Many scientists today have embraced social media as tools to communicate their research and to engage broader audiences in scientific discovery and its outcomes. But the rise of the "social media scientist" has also led communicators and scholars to ask an important and often overlooked question: Do people trust the scientists who show up in their social media feeds?
The answer may depend on how these scientists portray themselves, according to a new study conducted by researchers at LSU, University of Delaware, U.C. Berkeley and University of Toronto. The study, titled "Using selfies to challenge public stereotypes of scientists," which was published today in PLOS ONE, reports that scientists who post "selfies" or self-portraits in their Instagram feeds foster trust and help change public stereotypes that scientists are competent but not warm.
The study builds on seminal work by Princeton University social psychologist Susan Fiske suggesting that scientists have earned Americans' respect but not their trust. Trust depends on two perceived characteristics of an individual or social group: competence and warmth. Perceptions of competence involve the belief that members of a particular social group are intelligent and have the skills to achieve their goals. Perceptions of warmth involve the belief that the members of this group also have benevolent goals, or that they are friendly, altruistic, honest and share common values with people outside of their group. Together, perceptions of competence and warmth determine all group stereotypes, including stereotypes of scientists.
"Scientists are famously competent—people report we're smart, curious, lab nerds—but they're silent about scientists' more human qualities," Fiske said.
While perceptions of both the competence and the warmth of members of a social group are important in determining trust and even action, it turns out that perceived warmth is more important. And, as Fiske showed in a study published in 2014 in Proceedings of the National Academy of Sciences, Americans see scientists as competent but only as moderately warm. Scientists' perceived warmth is on par with that of retail workers, bus drivers and construction workers but far below that of doctors, nurses and teachers.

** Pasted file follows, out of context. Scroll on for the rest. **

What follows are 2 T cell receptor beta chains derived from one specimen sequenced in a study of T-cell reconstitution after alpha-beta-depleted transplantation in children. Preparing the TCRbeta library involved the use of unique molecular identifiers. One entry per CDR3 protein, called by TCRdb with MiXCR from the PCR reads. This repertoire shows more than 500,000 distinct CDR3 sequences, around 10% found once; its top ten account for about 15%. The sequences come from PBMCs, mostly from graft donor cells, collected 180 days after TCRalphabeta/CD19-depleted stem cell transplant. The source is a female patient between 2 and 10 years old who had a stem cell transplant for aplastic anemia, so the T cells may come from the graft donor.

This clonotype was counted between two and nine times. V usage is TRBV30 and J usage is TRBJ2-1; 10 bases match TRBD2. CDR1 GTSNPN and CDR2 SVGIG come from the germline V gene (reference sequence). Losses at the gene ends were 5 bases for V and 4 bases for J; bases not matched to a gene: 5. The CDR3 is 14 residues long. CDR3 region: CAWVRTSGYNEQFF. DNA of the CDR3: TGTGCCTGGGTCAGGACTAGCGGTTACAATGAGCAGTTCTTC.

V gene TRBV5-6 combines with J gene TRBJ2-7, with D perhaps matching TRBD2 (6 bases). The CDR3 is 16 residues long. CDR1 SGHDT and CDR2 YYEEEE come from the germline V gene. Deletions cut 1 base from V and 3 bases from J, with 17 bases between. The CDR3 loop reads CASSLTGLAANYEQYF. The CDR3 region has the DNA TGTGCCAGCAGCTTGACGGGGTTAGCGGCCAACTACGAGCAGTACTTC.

The researchers of the new PLOS ONE study launched the investigation into perceptions of scientist Instagrammers after being struck with the idea that the competence versus warmth stereotype of scientists may not be an insurmountable challenge given the power of social media to bring scientists and nonscientists together.
"Social media channels, like Instagram, provide an exciting opportunity for scientists to improve their public image," said co-author Becky Carmichael, LSU Communication across the Curriculum science coordinator. "We wondered whether seeing the faces of friendly, honest scientists sharing glimpses of their everyday work in the science lab or field could help change the problematic stereotypes that scientists are competent but not warm. Instagram is also a place where people with different backgrounds and interests can come together and even get to know each other via common hashtags. K-12 teachers are using social media in the classroom to introduce young students to scientists online. This multimedia-rich interaction could help broader audiences get to know the friendly, sociable, fun and relatable scientist."
To explore this idea, the team launched a research project popularly referred to as ScientistsWhoSelfie, based on the hashtag the researchers introduced to raise awareness about the project in an online crowdfunding campaign that raised more than $10,000. A few dozen scientists around the globe helped to develop a series of images for the project.